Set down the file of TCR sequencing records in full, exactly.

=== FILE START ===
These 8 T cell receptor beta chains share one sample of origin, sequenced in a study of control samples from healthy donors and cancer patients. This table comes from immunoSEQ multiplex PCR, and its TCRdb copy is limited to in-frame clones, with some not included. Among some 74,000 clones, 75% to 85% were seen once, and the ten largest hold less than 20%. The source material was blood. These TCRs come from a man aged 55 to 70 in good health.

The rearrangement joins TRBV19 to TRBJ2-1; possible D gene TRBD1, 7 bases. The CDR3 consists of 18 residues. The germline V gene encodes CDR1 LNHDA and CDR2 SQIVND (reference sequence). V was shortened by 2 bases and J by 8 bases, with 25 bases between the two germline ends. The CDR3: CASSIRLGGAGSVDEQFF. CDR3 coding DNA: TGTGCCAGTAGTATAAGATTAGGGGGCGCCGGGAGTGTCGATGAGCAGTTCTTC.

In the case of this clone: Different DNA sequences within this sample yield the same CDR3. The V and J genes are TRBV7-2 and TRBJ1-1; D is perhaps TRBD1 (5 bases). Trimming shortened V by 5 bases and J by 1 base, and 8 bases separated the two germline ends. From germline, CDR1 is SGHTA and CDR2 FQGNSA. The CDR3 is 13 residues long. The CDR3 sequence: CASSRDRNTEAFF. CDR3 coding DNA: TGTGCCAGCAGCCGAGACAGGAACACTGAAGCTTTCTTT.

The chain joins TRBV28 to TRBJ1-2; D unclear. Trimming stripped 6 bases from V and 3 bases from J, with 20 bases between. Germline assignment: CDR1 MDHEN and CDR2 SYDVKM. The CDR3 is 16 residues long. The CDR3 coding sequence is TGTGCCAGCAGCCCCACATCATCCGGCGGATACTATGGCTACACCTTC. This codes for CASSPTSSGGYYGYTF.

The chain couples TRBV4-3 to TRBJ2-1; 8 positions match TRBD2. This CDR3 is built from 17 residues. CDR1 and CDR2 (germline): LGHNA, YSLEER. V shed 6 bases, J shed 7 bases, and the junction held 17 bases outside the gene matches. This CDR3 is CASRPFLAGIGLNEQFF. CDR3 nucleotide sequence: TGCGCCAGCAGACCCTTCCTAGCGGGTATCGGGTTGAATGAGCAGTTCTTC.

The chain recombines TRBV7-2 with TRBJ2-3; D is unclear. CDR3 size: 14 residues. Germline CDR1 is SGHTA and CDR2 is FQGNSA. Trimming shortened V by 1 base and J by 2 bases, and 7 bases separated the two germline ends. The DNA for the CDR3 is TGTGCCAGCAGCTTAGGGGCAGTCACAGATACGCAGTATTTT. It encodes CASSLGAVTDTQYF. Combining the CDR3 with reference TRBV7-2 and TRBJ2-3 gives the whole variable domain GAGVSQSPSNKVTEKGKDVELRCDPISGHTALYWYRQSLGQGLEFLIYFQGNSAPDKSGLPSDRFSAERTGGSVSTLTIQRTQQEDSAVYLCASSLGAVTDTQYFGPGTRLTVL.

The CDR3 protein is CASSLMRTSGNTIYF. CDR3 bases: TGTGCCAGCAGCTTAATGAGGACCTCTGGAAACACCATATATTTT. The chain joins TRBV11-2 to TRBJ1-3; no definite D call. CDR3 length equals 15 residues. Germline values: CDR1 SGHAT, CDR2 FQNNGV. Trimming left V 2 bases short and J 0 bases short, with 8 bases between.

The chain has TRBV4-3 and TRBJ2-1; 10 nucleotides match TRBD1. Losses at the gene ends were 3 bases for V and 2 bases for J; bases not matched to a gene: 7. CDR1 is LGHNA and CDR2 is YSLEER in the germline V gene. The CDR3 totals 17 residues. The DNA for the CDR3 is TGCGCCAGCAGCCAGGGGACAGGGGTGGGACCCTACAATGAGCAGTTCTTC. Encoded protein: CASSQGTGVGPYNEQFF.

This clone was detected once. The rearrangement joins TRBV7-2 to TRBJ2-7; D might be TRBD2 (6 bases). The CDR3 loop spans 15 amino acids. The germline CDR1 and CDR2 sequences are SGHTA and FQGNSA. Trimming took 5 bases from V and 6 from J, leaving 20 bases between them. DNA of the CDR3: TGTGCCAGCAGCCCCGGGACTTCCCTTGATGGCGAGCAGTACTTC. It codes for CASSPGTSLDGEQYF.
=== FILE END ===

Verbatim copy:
These 8 T cell receptor beta chains share one sample of origin, sequenced in a study of control samples from healthy donors and cancer patients. This table comes from immunoSEQ multiplex PCR, and its TCRdb copy is limited to in-frame clones, with some not included. Among some 74,000 clones, 75% to 85% were seen once, and the ten largest hold less than 20%. The source material was blood. These TCRs come from a man aged 55 to 70 in good health.

The rearrangement joins TRBV19 to TRBJ2-1; possible D gene TRBD1, 7 bases. The CDR3 consists of 18 residues. The germline V gene encodes CDR1 LNHDA and CDR2 SQIVND (reference sequence). V was shortened by 2 bases and J by 8 bases, with 25 bases between the two germline ends. The CDR3: CASSIRLGGAGSVDEQFF. CDR3 coding DNA: TGTGCCAGTAGTATAAGATTAGGGGGCGCCGGGAGTGTCGATGAGCAGTTCTTC.

In the case of this clone: Different DNA sequences within this sample yield the same CDR3. The V and J genes are TRBV7-2 and TRBJ1-1; D is perhaps TRBD1 (5 bases). Trimming shortened V by 5 bases and J by 1 base, and 8 bases separated the two germline ends. From germline, CDR1 is SGHTA and CDR2 FQGNSA. The CDR3 is 13 residues long. The CDR3 sequence: CASSRDRNTEAFF. CDR3 coding DNA: TGTGCCAGCAGCCGAGACAGGAACACTGAAGCTTTCTTT.

The chain joins TRBV28 to TRBJ1-2; D unclear. Trimming stripped 6 bases from V and 3 bases from J, with 20 bases between. Germline assignment: CDR1 MDHEN and CDR2 SYDVKM. The CDR3 is 16 residues long. The CDR3 coding sequence is TGTGCCAGCAGCCCCACATCATCCGGCGGATACTATGGCTACACCTTC. This codes for CASSPTSSGGYYGYTF.

The chain couples TRBV4-3 to TRBJ2-1; 8 positions match TRBD2. This CDR3 is built from 17 residues. CDR1 and CDR2 (germline): LGHNA, YSLEER. V shed 6 bases, J shed 7 bases, and the junction held 17 bases outside the gene matches. This CDR3 is CASRPFLAGIGLNEQFF. CDR3 nucleotide sequence: TGCGCCAGCAGACCCTTCCTAGCGGGTATCGGGTTGAATGAGCAGTTCTTC.

The chain recombines TRBV7-2 with TRBJ2-3; D is unclear. CDR3 size: 14 residues. Germline CDR1 is SGHTA and CDR2 is FQGNSA. Trimming shortened V by 1 base and J by 2 bases, and 7 bases separated the two germline ends. The DNA for the CDR3 is TGTGCCAGCAGCTTAGGGGCAGTCACAGATACGCAGTATTTT. It encodes CASSLGAVTDTQYF. Combining the CDR3 with reference TRBV7-2 and TRBJ2-3 gives the whole variable domain GAGVSQSPSNKVTEKGKDVELRCDPISGHTALYWYRQSLGQGLEFLIYFQGNSAPDKSGLPSDRFSAERTGGSVSTLTIQRTQQEDSAVYLCASSLGAVTDTQYFGPGTRLTVL.

The CDR3 protein is CASSLMRTSGNTIYF. CDR3 bases: TGTGCCAGCAGCTTAATGAGGACCTCTGGAAACACCATATATTTT. The chain joins TRBV11-2 to TRBJ1-3; no definite D call. CDR3 length equals 15 residues. Germline values: CDR1 SGHAT, CDR2 FQNNGV. Trimming left V 2 bases short and J 0 bases short, with 8 bases between.

The chain has TRBV4-3 and TRBJ2-1; 10 nucleotides match TRBD1. Losses at the gene ends were 3 bases for V and 2 bases for J; bases not matched to a gene: 7. CDR1 is LGHNA and CDR2 is YSLEER in the germline V gene. The CDR3 totals 17 residues. The DNA for the CDR3 is TGCGCCAGCAGCCAGGGGACAGGGGTGGGACCCTACAATGAGCAGTTCTTC. Encoded protein: CASSQGTGVGPYNEQFF.

This clone was detected once. The rearrangement joins TRBV7-2 to TRBJ2-7; D might be TRBD2 (6 bases). The CDR3 loop spans 15 amino acids. The germline CDR1 and CDR2 sequences are SGHTA and FQGNSA. Trimming took 5 bases from V and 6 from J, leaving 20 bases between them. DNA of the CDR3: TGTGCCAGCAGCCCCGGGACTTCCCTTGATGGCGAGCAGTACTTC. It codes for CASSPGTSLDGEQYF.